This story is being modified and updated. It might look a bit weird, but the following are the individual phases of the project…
Scot is going into his new house. New only in the sense that he recently bought it.
This is not just some cosmetic landscaping going on. In fact, the ground around the house has been shaved back so that steel beams could be inserted underneath it on all sides.
For this house, this whole house, is going up that hill that they are now shaving down and trimming and will go to the right of the silos you see in the background.
Yes, up that hill… you can see that the ground is soft, even muddy. The house will have to be pulled up, but first the hill has to be shaved smooth, transformed into a sort of road.
I already missed a few things like putting the beams under the house and setting the jacks. I certainly did not want to miss the move! Although I live right in the neighborhood, I wanted to find out when it would happen. Or at least when it was planned.
I thought Scot would know…
That was my introduction to Stan Barber of Larmon House Movers up in Schuylerville, NY. He was running the job. And a lot of the equipment, too. It would also be my introduction to the “We’ll see” system of job scheduling.
When the farm boys were young, little did they realize that their toys would become real. Or at least a premonition.
David Lyle, one of the boys who shared those toys now has to climb down from the house in which he grew up.
Actually, we’ve all been curious to know how this is going to work. Underneath the house there are some hydraulic jacks connected to this control panel. Scot goes for an explanation.
I’ll try to show you how the system works…
Okay, so I was having some trouble seeing the relative motion of the house being jacked up. It was not fast. In fact, it wouldn’t even get a ticket in South Egremont.
I put in this this little insert to show you the rate at which the jack raised the house.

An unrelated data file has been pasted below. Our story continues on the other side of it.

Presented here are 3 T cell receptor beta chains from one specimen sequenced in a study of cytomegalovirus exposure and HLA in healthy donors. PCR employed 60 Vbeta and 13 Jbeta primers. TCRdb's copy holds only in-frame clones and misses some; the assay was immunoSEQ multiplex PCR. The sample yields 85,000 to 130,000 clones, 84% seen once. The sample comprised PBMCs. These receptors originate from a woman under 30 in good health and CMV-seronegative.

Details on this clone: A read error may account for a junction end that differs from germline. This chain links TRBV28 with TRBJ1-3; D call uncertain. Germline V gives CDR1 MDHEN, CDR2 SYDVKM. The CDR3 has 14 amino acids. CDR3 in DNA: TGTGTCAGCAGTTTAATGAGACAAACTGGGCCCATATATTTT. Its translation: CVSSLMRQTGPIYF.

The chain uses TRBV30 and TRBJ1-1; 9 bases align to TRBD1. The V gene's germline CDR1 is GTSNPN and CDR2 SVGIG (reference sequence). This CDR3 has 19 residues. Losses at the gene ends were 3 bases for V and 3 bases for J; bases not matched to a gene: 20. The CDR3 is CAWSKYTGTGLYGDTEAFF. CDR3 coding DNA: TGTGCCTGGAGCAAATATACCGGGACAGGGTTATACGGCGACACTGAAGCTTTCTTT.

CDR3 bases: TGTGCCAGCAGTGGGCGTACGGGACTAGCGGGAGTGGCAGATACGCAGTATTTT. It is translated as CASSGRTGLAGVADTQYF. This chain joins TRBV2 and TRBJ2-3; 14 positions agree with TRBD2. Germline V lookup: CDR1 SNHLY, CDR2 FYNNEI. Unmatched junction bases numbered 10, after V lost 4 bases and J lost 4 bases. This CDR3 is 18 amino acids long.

You can get an idea of the progress, though, by how people have to get in the house.
A pattern is formed. The jacks would be raised to their full height and kept under pressure.
Then new supporting blocks of wood would have to be placed in the new gap to take up the load and the jacks would have to be repositioned to start over again. It was repetitive, hard work. Those wood blocks were not any lighter than they look.
In the meantime, Scot keept busy preparing the foundation for the new site and makng plans. Bill House, the plumbing contractor, came by to check on the schedule.
The house was getting up there. It would have to be level. There may be just a few adjustments left.
Well, there it is…
I think we are about to move into a new phase!
Here is the house, ready to go!
This would be the first time Scot saw the house on wheels.
They caught a lucky break with the weather. Over night the temperature went down to about 20 degrees, enough to freeze enough of the mud to give some traction to the dozers. This would help a lot going up the hill.
After hanging around for a while doing the filming, I was getting fairly familiar about how things were working. At least I was willing to answer any questions. So when John Bonneville, a carpenter who would work on the restoring the house came by…
Tom Allen, my next door neighbor — a half mile down the road — is the contractor who will handle the job after the move.
And a brief conference.
A lot will have to depend on the weather. A freeze would be very welcome. The house will have to be towed up this hill and mud does not help.
The new site is just about prepared with a bed of gravel for drainage being smoothed in.
It’s time! The freeze came as hoped and it was time to move up the hill before it warmed up too much.